besides as most people will not vote for them i have very little reason to waste mine.

Hmm, this is a sad statement. Strategic voting like this is what causes small parties to remain small and big parties which no one really wants to win stay in power. Personally, I believe you should vote for the party you believe in the most regardless of their chances of winning.

notsu ütles ...

Winning or not, I think sotsid will at least get enough votes to get some places in Parliament, so no votes given to them are wasted.

kerho ukkonen ütles ...

Tell me, how come it takes only two parties to sufficiently cover the wants and aspirations of every American and gazillion parties to do the same in Estonia? What gives?

andres o ütles ...

Does anyone have the chutzpah to get behind a single candidate or party and explain the reason why? It seems to me that so far most potential voters have been somewhat ambivalent and tagasihoidlik. Maybe it’s just that the choices aren’t that great, but with all the candidates and platforms represented, shouldn't there be at least one worthy of getting a little extra attention? It could just be that there are too many candidates and it’s hard to focus on any single one just like it’s hard to find a channel on cable when you have hundreds to choose from.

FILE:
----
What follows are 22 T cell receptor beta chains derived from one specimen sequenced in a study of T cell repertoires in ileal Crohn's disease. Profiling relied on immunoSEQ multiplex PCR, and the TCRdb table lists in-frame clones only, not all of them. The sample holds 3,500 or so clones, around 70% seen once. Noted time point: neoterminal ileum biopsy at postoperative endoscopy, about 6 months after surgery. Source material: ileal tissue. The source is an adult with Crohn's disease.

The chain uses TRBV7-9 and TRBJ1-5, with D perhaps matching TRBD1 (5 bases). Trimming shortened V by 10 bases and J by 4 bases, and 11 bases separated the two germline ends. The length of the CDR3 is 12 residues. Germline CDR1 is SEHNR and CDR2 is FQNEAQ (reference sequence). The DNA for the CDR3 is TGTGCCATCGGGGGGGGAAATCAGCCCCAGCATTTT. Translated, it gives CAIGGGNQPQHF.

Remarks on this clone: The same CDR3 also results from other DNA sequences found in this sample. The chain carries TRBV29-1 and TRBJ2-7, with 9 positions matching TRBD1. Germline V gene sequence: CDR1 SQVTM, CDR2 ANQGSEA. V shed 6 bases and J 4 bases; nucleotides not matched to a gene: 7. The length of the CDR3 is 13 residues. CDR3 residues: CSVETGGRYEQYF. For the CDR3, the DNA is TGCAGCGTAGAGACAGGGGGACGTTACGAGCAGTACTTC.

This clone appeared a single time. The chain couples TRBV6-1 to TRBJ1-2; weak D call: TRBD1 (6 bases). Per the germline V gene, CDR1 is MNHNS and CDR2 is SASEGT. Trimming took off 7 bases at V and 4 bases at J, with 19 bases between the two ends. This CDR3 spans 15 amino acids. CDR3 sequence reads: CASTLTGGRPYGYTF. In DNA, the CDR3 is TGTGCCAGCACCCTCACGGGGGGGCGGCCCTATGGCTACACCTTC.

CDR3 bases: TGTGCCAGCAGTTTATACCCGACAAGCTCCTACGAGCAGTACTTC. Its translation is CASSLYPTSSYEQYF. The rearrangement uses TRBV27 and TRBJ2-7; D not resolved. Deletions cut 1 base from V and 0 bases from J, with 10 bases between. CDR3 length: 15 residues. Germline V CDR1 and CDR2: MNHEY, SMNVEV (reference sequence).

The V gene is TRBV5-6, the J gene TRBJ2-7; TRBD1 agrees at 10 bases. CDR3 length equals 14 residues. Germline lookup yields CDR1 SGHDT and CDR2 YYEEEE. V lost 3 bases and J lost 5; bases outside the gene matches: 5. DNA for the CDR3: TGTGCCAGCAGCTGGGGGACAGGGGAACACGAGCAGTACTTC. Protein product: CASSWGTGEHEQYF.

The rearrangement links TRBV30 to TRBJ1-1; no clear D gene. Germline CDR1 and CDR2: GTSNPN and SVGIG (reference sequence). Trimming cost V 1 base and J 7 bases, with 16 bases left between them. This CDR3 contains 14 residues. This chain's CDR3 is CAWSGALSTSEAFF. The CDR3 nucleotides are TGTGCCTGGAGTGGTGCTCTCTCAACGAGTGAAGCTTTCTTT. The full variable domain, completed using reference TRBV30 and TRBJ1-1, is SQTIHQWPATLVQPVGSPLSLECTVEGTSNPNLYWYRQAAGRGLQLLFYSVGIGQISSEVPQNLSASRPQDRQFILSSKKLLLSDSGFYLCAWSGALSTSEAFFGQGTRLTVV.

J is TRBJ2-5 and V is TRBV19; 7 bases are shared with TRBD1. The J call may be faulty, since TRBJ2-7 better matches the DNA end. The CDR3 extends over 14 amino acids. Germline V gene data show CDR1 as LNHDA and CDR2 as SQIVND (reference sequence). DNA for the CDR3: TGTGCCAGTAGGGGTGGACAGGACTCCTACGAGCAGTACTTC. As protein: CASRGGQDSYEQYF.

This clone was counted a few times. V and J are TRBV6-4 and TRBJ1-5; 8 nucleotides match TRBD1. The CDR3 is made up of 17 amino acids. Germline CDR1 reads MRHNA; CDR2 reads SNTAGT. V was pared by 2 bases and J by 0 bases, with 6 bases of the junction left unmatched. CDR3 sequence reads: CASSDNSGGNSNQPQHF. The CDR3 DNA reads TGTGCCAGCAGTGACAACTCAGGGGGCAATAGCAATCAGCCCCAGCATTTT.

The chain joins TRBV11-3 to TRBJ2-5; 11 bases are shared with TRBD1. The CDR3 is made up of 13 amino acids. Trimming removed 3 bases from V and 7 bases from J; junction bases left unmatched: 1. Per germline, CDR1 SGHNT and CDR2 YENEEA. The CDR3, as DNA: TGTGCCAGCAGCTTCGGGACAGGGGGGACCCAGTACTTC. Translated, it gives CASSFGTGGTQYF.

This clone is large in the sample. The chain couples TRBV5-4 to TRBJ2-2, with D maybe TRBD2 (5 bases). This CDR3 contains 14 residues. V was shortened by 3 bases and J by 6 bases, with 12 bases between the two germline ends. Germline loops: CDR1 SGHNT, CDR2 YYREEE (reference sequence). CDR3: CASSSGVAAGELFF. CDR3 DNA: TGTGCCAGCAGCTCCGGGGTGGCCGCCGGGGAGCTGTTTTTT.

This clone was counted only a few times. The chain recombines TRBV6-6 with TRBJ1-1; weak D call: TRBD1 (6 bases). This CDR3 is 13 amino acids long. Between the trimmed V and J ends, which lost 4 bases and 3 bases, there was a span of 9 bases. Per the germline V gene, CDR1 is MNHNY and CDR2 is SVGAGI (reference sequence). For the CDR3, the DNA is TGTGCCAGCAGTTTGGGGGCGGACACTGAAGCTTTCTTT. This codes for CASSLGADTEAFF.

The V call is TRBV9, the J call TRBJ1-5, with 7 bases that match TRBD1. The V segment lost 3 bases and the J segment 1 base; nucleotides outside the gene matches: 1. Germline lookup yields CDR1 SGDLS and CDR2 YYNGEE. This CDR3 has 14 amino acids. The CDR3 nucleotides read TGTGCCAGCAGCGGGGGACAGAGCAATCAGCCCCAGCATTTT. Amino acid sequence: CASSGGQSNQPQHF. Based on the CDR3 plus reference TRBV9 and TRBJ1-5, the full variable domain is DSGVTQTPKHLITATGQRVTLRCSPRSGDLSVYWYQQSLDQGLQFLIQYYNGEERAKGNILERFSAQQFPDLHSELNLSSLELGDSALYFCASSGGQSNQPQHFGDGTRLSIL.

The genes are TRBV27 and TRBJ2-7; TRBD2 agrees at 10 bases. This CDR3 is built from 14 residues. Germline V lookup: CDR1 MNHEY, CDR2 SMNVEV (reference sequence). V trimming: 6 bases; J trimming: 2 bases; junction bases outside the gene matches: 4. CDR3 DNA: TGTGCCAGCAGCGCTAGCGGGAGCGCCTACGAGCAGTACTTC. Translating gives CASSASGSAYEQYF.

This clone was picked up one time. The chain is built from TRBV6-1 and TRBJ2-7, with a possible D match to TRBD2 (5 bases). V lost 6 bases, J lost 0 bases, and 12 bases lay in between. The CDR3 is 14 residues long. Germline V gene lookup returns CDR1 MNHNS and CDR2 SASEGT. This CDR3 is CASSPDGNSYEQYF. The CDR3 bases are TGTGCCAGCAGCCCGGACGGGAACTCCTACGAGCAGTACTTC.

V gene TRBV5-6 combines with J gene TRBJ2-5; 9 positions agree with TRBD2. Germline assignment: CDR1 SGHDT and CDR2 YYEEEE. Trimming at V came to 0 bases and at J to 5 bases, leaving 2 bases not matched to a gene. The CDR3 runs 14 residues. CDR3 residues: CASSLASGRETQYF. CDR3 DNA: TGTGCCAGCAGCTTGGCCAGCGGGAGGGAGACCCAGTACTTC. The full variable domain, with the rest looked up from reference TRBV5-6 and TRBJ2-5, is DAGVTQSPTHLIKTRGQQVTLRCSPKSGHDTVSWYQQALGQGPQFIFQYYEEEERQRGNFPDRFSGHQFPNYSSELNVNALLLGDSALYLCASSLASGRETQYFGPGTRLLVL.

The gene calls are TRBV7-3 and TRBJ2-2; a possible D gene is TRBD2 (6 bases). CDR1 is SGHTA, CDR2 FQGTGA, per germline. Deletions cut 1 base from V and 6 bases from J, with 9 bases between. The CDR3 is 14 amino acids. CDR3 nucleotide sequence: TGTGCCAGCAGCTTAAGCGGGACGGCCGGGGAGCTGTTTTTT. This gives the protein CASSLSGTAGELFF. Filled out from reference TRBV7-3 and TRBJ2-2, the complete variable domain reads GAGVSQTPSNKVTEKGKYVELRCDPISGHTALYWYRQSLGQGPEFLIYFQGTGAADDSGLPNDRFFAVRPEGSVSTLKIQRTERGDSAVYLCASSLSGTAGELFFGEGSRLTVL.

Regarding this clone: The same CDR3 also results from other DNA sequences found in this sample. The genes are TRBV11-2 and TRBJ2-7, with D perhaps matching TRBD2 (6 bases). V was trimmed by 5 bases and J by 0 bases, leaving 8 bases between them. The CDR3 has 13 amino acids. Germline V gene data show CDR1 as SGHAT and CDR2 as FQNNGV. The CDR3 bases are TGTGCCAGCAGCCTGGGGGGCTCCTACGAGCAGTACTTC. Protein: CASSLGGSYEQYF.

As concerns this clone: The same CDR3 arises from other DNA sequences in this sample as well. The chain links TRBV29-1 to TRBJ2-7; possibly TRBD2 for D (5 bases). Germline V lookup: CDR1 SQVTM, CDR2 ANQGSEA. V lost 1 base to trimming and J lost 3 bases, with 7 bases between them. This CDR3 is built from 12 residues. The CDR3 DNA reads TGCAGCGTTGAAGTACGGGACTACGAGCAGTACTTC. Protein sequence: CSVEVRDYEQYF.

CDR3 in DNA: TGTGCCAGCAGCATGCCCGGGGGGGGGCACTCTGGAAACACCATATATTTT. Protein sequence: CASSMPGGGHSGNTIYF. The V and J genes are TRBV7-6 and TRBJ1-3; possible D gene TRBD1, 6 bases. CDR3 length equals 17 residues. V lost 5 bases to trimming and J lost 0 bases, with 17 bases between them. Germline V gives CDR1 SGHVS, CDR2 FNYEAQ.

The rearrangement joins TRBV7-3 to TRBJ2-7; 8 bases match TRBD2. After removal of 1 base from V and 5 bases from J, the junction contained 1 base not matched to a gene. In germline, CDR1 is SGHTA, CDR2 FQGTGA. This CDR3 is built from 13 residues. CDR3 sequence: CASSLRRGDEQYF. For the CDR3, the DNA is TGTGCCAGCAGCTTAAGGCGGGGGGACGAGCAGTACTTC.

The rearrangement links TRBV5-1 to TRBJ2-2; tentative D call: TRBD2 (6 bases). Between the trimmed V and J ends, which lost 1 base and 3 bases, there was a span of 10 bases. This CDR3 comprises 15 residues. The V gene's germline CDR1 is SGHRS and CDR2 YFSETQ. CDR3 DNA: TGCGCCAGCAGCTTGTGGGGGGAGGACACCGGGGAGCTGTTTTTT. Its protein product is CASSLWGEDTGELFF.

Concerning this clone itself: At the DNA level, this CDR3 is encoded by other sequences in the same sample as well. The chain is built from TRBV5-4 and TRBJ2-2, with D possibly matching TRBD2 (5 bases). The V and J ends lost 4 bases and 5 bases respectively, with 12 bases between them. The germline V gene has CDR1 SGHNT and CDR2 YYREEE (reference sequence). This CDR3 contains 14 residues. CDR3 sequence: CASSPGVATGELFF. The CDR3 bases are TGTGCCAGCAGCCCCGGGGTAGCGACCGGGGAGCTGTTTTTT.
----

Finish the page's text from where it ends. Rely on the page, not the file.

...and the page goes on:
Kari, if you were willing to share which party you supported and why, I think that it could only help their chances, even if some disagree with your assessment. I’m especially curious because I have the opportunity to vote in Estonian parliamentary elections this coming Sunday and it has been made pretty clear to me that it is important to vote for a party other than KESK.

Kerho, I would characterize your assessment of the US political system as tongue in cheek. From personal experience, I assure you that when the only choices are GW Bush and John Kerry, “the aspirations of every American” are not sufficiently covered.

stockholm slender ütles ...

I'm currently reading Savisaar's memoirs of the early 90's that have been translated into Finnish. Quite interesting stuff - I don't exactly understand why he seems to be such a polarizing figure. (My wife certainly can't stand even the thought of him, and seems to be quite typical Estonian in this.) I guess he quite the Kekkonen type: power hungry and ruthless, and capable of playing the (ethnic) Russian card? Or is this completely wrong assessment?